The Chancellor wants to turn out the lights. George Osborne declared today that the latest report on living standards from the Institute for Fiscal Studies had “put to bed” some myths. But I’m afraid the report – or rather the way it was widely reported – actually roused a few myths from their slumber and gave them an invigorating mug of strong coffee.
First, consider the idea that living standards are now “back to around pre-recession level”. This was the headline of the press release from the think-tank, and many media outlets adopted this as their own top line. What lesson would most people, glancing at the news headlines, take from this?
That living standards are finally back to where they were before the economy derailed and that the damage wrought by the Great Recession has finally been repaired. That’s certainly the way the Chancellor sought to spin the report, describing the IFS findings as a “major milestone” in the UK’s recovery.
Yet the detail of the IFS report tells a very different story. The think-tank’s modelling clearly shows that weekly incomes in 2014-15 (£461) are still 2 per cent below the peak they reached in 2009-10 (£473), as the first chart shows. So the damage to living standards is not, in fact, repaired.
If the IFS’s projections are accurate, the average British family is worse off today than it was five years ago. That’s not a very comfortable record for Coalition ministers to defend in this May’s general election. It’s true that incomes are now roughly equal to where they were in 2007-08. But given that incomes carried on rising strongly for two more years after this, it’s not obvious why this comparison is relevant. Do mountain climbers get 100 metres from the summit and start celebrating? Of course not – it’s the peaks that matter. Or to be more precise, it is how quickly one gets to the peaks. The IFS is very clear in its report that whatever the exact level of living standards at the moment, they have been growing extraordinarily slowly in recent years.
That raises the question of why they have been so slow. The IFS, quite reasonably, points out that it’s misleading to attribute every trend in incomes before the 2010 election to the previous Labour government and everything after to the Coalition. Labour was also planning a fiscal consolidation after 2010, which would have inevitably eroded incomes. Productivity growth has been abysmal, for reasons that we don’t really understand.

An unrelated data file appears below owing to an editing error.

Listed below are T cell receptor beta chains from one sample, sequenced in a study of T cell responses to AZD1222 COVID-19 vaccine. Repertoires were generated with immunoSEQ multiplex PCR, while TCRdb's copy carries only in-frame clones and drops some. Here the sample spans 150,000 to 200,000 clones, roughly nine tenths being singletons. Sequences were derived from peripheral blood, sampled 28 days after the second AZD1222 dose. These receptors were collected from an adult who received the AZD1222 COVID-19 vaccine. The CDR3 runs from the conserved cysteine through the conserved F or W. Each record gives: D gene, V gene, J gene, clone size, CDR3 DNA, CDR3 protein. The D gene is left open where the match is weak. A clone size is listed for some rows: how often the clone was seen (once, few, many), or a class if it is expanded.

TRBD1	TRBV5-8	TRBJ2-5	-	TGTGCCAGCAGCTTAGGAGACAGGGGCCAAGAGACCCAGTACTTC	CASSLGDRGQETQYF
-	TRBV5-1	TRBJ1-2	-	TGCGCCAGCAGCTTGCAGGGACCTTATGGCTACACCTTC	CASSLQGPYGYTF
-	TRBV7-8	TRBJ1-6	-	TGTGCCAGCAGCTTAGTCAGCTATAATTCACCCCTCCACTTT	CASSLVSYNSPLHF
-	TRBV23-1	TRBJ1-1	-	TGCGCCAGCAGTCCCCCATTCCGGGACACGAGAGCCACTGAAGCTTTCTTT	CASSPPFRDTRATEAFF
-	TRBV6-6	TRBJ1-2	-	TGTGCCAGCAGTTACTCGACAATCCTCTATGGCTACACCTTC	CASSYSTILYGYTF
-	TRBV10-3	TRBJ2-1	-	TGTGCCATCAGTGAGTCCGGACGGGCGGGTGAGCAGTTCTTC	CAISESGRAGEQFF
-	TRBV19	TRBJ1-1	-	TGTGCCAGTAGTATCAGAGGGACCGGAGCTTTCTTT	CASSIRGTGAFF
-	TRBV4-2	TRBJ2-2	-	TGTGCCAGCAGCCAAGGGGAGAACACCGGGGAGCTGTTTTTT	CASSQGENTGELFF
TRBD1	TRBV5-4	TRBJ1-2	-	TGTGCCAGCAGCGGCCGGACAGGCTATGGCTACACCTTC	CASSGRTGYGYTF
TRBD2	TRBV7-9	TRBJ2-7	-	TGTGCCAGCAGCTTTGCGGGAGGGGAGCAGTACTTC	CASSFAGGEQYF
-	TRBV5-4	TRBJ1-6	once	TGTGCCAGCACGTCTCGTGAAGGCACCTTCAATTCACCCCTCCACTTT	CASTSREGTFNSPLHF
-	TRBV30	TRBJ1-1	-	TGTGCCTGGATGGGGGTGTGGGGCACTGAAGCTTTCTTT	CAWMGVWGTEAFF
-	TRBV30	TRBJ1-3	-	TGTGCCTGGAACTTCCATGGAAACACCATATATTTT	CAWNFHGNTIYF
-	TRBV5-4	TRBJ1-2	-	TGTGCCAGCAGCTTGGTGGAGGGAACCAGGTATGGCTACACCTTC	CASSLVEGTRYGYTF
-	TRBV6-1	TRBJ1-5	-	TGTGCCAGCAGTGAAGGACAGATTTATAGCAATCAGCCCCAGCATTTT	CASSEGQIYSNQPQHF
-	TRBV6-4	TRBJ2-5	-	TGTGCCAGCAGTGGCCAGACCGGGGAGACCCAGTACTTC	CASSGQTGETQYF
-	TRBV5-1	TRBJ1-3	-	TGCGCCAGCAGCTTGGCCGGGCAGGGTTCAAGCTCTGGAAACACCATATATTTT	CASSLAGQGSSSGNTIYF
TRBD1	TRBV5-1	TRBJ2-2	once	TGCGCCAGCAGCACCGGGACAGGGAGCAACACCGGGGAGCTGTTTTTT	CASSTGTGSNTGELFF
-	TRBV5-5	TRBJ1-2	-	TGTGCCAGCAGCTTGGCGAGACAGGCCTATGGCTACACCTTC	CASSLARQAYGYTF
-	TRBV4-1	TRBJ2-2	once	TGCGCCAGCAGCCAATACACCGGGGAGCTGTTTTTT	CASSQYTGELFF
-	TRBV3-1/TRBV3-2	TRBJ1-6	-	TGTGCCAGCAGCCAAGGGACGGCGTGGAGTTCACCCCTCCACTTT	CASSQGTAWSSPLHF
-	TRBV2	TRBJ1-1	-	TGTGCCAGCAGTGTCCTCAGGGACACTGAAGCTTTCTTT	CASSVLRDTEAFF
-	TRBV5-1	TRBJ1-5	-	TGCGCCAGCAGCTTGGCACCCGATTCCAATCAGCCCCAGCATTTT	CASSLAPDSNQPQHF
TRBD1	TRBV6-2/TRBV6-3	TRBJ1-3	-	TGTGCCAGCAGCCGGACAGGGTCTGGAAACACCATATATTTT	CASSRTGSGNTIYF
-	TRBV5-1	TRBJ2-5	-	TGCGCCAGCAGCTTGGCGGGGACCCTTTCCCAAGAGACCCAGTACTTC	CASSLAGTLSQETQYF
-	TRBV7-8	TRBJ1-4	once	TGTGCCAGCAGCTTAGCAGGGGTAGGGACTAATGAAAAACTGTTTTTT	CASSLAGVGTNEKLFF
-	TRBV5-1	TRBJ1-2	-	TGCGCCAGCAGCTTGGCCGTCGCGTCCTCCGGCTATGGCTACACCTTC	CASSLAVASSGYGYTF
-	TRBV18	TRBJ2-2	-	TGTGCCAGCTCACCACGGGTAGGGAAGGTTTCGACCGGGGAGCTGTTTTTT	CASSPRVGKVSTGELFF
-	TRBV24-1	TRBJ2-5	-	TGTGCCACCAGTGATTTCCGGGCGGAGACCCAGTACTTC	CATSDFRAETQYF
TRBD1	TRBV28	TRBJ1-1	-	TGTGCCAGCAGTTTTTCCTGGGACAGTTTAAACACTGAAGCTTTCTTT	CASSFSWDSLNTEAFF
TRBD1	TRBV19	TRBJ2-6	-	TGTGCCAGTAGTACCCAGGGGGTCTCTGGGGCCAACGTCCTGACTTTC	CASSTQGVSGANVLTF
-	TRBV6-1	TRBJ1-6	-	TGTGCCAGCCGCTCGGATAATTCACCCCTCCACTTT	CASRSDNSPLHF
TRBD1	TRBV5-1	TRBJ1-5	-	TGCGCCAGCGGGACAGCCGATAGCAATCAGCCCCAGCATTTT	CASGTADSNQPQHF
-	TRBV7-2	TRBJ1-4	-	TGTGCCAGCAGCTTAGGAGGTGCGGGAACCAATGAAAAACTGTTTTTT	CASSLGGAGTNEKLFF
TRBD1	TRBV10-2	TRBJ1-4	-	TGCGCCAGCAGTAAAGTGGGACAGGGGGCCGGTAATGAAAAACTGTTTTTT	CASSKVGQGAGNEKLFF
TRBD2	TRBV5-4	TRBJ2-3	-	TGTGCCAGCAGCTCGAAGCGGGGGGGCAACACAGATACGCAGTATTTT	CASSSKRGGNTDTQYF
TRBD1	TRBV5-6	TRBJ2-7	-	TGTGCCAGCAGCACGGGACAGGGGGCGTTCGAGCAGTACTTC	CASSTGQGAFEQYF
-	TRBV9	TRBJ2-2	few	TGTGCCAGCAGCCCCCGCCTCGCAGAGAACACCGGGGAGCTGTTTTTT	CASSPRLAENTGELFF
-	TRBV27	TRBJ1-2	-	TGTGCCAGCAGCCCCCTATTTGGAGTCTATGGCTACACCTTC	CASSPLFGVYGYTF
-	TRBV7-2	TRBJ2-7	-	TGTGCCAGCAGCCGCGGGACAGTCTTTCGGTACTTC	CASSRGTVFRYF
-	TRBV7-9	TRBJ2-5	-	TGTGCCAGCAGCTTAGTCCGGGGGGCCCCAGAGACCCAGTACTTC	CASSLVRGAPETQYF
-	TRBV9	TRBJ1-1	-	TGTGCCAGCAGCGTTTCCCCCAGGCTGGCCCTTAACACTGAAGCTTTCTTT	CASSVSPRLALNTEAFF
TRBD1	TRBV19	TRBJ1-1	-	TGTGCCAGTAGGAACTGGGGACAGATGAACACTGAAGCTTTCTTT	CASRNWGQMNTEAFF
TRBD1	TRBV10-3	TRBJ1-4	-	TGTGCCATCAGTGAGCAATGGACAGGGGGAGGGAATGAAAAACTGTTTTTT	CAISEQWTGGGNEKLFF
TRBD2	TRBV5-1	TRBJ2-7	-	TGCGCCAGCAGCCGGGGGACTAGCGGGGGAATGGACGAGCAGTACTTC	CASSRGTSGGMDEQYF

Still, it is hardly unreasonable to argue that policy choices made by the Coalition after 2010 – particularly the Chancellor’s front-loaded fiscal consolidation – depressed the level of real economic output relative to where it would have been if a more gradual deficit reduction path had been followed. And, further, that this weakness in GDP fed through to lower living standards for a great many households. Even the OECD, in its recent report on the UK, quietly recognised that fiscal policy had been a serious drag on growth in 2010-11 and 2011-12 and that the diminishing impact of that early austerity is helping to support growth now.
Another myth that the Chancellor claimed the IFS report had put to bed was that his austerity had hit the poor more than the rich. But today’s IFS report did not produce an impact assessment specifically analysing the period 2010 to 2015 – instead looking at the whole period since 2007-08. And some research from the London School of Economics's Centre for Analysis of Social Exclusion, which has a narrower focus, suggests the bottom half of earners have done worse than those in the top half over the period in this Parliament.
The final myth identified by the Chancellor was that income inequality has worsened over this Parliament. It is true that inequality gauges, such as the 90/10 ratio (which measures the distance between the top tenth of earners and the bottom tenth), projected out to 2015 by the IFS, suggests a fall in inequality. Yet, as the IFS itself stresses, its inequality analysis excludes the top 1 per cent of earners. It is within this group that the vast increases in income have been taking place over the past 30 years – and some evidence suggests that it is still taking place. Data from the Manifest shareholders’ organisation, for instance, suggests that the average total remuneration realised by FTSE 100 bosses rose by 10 per cent between 2010 and 2014, from £4.27m to £4.72m. Average wages over that time rose by just 5 per cent. This highlights the weakness of official income inequality data. The pay of the very highest earners is most unlikely to appear in the income surveys used by researchers such as the IFS and the Office for National Statistics.
Their research is much more suited to capturing inequality trends at the bottom end of the income distribution. And the IFS’s projections suggest that absolute poverty has actually been rising slightly, up from 15.8 per cent in 2009-10 to 16.1 per cent in 2014-15. Interestingly, relative poverty has gone in the other direction, creeping down from 16.9 per cent in 2009-10 to 16 per cent in 2014-15 (as the second chart shows). Why the divergence? The answer lies in the aforementioned slump in average incomes. The incomes of poor families have been falling in recent years, but not as fast as those in the middle of the distribution, spelling a decline in relative poverty but an uptick in absolute poverty.
The Chancellor’s most coherent defence of his record on living standards in the forthcoming election campaign will be that external shocks from oil prices and the disaster in the eurozone took a severe toll on UK families. He can also claim – although this is much less credible – that without his front-loaded austerity policies there would have been a collapse in investor confidence in Britain and the situation for families would have been even worse. But seeking to imply that families are now better off than they were in 2010 is surely the least credible position.Reuse content